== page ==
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Above Sea: Modern and Contemporary Art from the Ruins of Shanghai's New Heaven on Earth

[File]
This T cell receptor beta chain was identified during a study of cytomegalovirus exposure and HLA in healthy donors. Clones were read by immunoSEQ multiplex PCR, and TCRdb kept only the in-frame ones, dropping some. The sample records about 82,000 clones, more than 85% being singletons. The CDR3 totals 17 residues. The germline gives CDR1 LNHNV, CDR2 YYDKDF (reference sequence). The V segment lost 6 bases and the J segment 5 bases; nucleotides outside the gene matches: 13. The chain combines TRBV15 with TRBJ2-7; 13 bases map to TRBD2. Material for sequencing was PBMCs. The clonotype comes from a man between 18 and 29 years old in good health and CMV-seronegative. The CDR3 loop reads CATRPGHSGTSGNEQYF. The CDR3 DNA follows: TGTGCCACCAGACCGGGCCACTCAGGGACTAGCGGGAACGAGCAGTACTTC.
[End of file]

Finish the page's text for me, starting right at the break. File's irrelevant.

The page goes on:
Shanghai (translated as Above Sea) has long been characterized as Mainland China's most East meets West, and modern metropolis. Throughout the twentieth and twenty-first centuries, artists, designers, and filmmakers have confronted this identity, formulating diverging notions of Chinese modernity and contemporaneity vis-à-vis Shanghai's cultural hybridity. This dissertation examines these formulations by analyzing examples of art, as well as fashion, print media, and film produced in dialogue with cross-cultural Shanghai in three key periods: the 1920s-30s during the city's semi-colonial modernist heyday, the 1960s-70s during the Cultural Revolution (Wenhua dageming), and the 1990s-2000s as Shanghai has re-emerged as a global center. My analyses problematize the trope of East meets West that has long informed the discourses both on Shanghai and modern and contemporary Chinese art, by exposing other cultural collisions (e.g., semi-colonial cosmopolitanism vs. anti-imperialist nationalism in the 1920s-30s, Maoist collectivity vs. individualism in the 1960s-70s, and local identities vs. globalization in the 1990s-2000s). The examples explored (e.g., Liang You/Young Companion magazine, revolutionary woodcuts, and painting by Parisian-trained artist, Pang Xunqin, in the 1920s-30s, socialist realist murals, revolutionary Peking opera, and a documentary by Italian auteur, Michelangelo Antonioni, in the 1960s-70s, installations by transnational artists, Xu Bing and Gu Wenda, and films by Shanghai-based artists, Zhou Tiehai and Yang Fudong, in the 1990s-2000s) span time, media, and national boundaries, allowing for analyses of diverging notions of Chinese modernity and contemporaneity vis-à-vis visual culture and its transnational movements. Many of these examples are locationally linked through a particular neighborhood said to epitomize contemporary Shanghai. Today the site of Xintiandi (translated as New Heaven on Earth), a retail and cultural complex in Shanghai's former French Concession, this neighborhood encompasses an underground history of revolutionary art, film, and design, which this dissertation uncovers. While filtered through the lens of Shanghai, this dissertation confronts broader issues, including the stakes of non-Western art's integration into art historical canons, and the role modern and contemporary Chinese art plays in the emergence of a globalized culture industry.

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